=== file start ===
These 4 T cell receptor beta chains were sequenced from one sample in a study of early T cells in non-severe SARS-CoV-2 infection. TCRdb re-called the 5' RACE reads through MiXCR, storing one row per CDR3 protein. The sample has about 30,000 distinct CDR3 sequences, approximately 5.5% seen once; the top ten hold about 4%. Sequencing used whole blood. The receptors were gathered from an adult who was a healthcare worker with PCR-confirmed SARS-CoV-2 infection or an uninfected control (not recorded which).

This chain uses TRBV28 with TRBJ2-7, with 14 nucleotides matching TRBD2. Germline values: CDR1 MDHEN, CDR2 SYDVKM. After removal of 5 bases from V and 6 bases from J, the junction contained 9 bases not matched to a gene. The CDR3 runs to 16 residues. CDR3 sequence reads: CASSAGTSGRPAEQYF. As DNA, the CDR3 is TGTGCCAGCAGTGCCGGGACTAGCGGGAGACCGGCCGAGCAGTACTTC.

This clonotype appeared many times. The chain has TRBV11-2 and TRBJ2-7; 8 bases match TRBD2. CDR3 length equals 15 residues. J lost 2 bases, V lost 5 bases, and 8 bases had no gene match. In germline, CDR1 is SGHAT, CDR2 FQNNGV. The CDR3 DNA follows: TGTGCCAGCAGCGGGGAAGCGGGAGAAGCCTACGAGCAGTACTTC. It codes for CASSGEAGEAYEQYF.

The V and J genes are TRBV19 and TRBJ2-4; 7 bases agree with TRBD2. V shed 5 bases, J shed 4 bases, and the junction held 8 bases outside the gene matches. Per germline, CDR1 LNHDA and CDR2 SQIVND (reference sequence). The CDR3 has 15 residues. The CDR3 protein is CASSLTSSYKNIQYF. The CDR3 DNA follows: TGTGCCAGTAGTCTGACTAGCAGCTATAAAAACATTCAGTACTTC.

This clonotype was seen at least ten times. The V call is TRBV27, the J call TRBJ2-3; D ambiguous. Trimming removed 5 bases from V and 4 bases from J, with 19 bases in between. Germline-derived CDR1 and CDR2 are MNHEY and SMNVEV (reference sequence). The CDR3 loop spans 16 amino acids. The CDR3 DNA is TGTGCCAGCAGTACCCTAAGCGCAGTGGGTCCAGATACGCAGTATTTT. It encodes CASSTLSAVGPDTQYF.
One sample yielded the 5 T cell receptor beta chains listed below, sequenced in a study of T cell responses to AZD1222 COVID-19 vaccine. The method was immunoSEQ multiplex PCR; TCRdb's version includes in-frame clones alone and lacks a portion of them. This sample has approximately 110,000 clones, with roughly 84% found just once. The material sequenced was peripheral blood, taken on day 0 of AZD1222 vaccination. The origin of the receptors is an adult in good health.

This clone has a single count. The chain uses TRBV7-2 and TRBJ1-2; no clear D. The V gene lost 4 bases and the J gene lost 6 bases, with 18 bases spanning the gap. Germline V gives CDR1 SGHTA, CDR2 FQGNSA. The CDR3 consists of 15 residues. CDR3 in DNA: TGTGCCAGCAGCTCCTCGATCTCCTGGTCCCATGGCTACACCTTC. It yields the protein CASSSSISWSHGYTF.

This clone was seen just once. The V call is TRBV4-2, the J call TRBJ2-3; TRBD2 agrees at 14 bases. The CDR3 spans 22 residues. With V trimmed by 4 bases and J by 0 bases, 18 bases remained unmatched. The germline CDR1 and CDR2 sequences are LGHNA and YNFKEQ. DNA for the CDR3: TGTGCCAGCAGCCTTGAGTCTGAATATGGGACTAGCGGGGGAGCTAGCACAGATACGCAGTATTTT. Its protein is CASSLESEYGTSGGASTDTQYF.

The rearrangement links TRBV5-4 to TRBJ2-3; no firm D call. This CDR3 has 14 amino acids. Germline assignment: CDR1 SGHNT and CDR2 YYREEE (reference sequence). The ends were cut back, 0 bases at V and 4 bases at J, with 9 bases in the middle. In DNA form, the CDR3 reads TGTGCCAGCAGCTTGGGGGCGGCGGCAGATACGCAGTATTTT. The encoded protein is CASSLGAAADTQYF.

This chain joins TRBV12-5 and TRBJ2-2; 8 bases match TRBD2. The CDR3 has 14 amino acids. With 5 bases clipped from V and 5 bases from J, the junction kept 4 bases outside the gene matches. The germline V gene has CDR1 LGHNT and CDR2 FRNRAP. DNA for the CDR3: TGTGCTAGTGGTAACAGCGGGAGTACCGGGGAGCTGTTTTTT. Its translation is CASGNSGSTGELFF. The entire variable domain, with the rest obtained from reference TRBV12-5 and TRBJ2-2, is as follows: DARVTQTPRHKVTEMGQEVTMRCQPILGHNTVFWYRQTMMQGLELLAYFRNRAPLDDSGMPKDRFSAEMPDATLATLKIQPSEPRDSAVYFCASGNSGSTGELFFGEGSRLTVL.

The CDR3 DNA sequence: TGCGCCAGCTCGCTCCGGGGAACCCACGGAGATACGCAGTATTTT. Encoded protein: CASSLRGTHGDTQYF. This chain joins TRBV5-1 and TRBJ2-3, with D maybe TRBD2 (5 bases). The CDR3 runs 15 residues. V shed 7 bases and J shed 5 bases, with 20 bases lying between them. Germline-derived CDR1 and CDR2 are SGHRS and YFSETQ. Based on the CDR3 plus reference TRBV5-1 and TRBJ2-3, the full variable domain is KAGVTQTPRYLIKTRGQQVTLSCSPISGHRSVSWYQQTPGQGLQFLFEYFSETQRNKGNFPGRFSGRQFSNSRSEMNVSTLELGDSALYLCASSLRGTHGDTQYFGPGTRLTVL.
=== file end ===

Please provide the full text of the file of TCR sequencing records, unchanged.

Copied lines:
These 4 T cell receptor beta chains were sequenced from one sample in a study of early T cells in non-severe SARS-CoV-2 infection. TCRdb re-called the 5' RACE reads through MiXCR, storing one row per CDR3 protein. The sample has about 30,000 distinct CDR3 sequences, approximately 5.5% seen once; the top ten hold about 4%. Sequencing used whole blood. The receptors were gathered from an adult who was a healthcare worker with PCR-confirmed SARS-CoV-2 infection or an uninfected control (not recorded which).

This chain uses TRBV28 with TRBJ2-7, with 14 nucleotides matching TRBD2. Germline values: CDR1 MDHEN, CDR2 SYDVKM. After removal of 5 bases from V and 6 bases from J, the junction contained 9 bases not matched to a gene. The CDR3 runs to 16 residues. CDR3 sequence reads: CASSAGTSGRPAEQYF. As DNA, the CDR3 is TGTGCCAGCAGTGCCGGGACTAGCGGGAGACCGGCCGAGCAGTACTTC.

This clonotype appeared many times. The chain has TRBV11-2 and TRBJ2-7; 8 bases match TRBD2. CDR3 length equals 15 residues. J lost 2 bases, V lost 5 bases, and 8 bases had no gene match. In germline, CDR1 is SGHAT, CDR2 FQNNGV. The CDR3 DNA follows: TGTGCCAGCAGCGGGGAAGCGGGAGAAGCCTACGAGCAGTACTTC. It codes for CASSGEAGEAYEQYF.

The V and J genes are TRBV19 and TRBJ2-4; 7 bases agree with TRBD2. V shed 5 bases, J shed 4 bases, and the junction held 8 bases outside the gene matches. Per germline, CDR1 LNHDA and CDR2 SQIVND (reference sequence). The CDR3 has 15 residues. The CDR3 protein is CASSLTSSYKNIQYF. The CDR3 DNA follows: TGTGCCAGTAGTCTGACTAGCAGCTATAAAAACATTCAGTACTTC.

This clonotype was seen at least ten times. The V call is TRBV27, the J call TRBJ2-3; D ambiguous. Trimming removed 5 bases from V and 4 bases from J, with 19 bases in between. Germline-derived CDR1 and CDR2 are MNHEY and SMNVEV (reference sequence). The CDR3 loop spans 16 amino acids. The CDR3 DNA is TGTGCCAGCAGTACCCTAAGCGCAGTGGGTCCAGATACGCAGTATTTT. It encodes CASSTLSAVGPDTQYF.
One sample yielded the 5 T cell receptor beta chains listed below, sequenced in a study of T cell responses to AZD1222 COVID-19 vaccine. The method was immunoSEQ multiplex PCR; TCRdb's version includes in-frame clones alone and lacks a portion of them. This sample has approximately 110,000 clones, with roughly 84% found just once. The material sequenced was peripheral blood, taken on day 0 of AZD1222 vaccination. The origin of the receptors is an adult in good health.

This clone has a single count. The chain uses TRBV7-2 and TRBJ1-2; no clear D. The V gene lost 4 bases and the J gene lost 6 bases, with 18 bases spanning the gap. Germline V gives CDR1 SGHTA, CDR2 FQGNSA. The CDR3 consists of 15 residues. CDR3 in DNA: TGTGCCAGCAGCTCCTCGATCTCCTGGTCCCATGGCTACACCTTC. It yields the protein CASSSSISWSHGYTF.

This clone was seen just once. The V call is TRBV4-2, the J call TRBJ2-3; TRBD2 agrees at 14 bases. The CDR3 spans 22 residues. With V trimmed by 4 bases and J by 0 bases, 18 bases remained unmatched. The germline CDR1 and CDR2 sequences are LGHNA and YNFKEQ. DNA for the CDR3: TGTGCCAGCAGCCTTGAGTCTGAATATGGGACTAGCGGGGGAGCTAGCACAGATACGCAGTATTTT. Its protein is CASSLESEYGTSGGASTDTQYF.

The rearrangement links TRBV5-4 to TRBJ2-3; no firm D call. This CDR3 has 14 amino acids. Germline assignment: CDR1 SGHNT and CDR2 YYREEE (reference sequence). The ends were cut back, 0 bases at V and 4 bases at J, with 9 bases in the middle. In DNA form, the CDR3 reads TGTGCCAGCAGCTTGGGGGCGGCGGCAGATACGCAGTATTTT. The encoded protein is CASSLGAAADTQYF.

This chain joins TRBV12-5 and TRBJ2-2; 8 bases match TRBD2. The CDR3 has 14 amino acids. With 5 bases clipped from V and 5 bases from J, the junction kept 4 bases outside the gene matches. The germline V gene has CDR1 LGHNT and CDR2 FRNRAP. DNA for the CDR3: TGTGCTAGTGGTAACAGCGGGAGTACCGGGGAGCTGTTTTTT. Its translation is CASGNSGSTGELFF. The entire variable domain, with the rest obtained from reference TRBV12-5 and TRBJ2-2, is as follows: DARVTQTPRHKVTEMGQEVTMRCQPILGHNTVFWYRQTMMQGLELLAYFRNRAPLDDSGMPKDRFSAEMPDATLATLKIQPSEPRDSAVYFCASGNSGSTGELFFGEGSRLTVL.

The CDR3 DNA sequence: TGCGCCAGCTCGCTCCGGGGAACCCACGGAGATACGCAGTATTTT. Encoded protein: CASSLRGTHGDTQYF. This chain joins TRBV5-1 and TRBJ2-3, with D maybe TRBD2 (5 bases). The CDR3 runs 15 residues. V shed 7 bases and J shed 5 bases, with 20 bases lying between them. Germline-derived CDR1 and CDR2 are SGHRS and YFSETQ. Based on the CDR3 plus reference TRBV5-1 and TRBJ2-3, the full variable domain is KAGVTQTPRYLIKTRGQQVTLSCSPISGHRSVSWYQQTPGQGLQFLFEYFSETQRNKGNFPGRFSGRQFSNSRSEMNVSTLELGDSALYLCASSLRGTHGDTQYFGPGTRLTVL.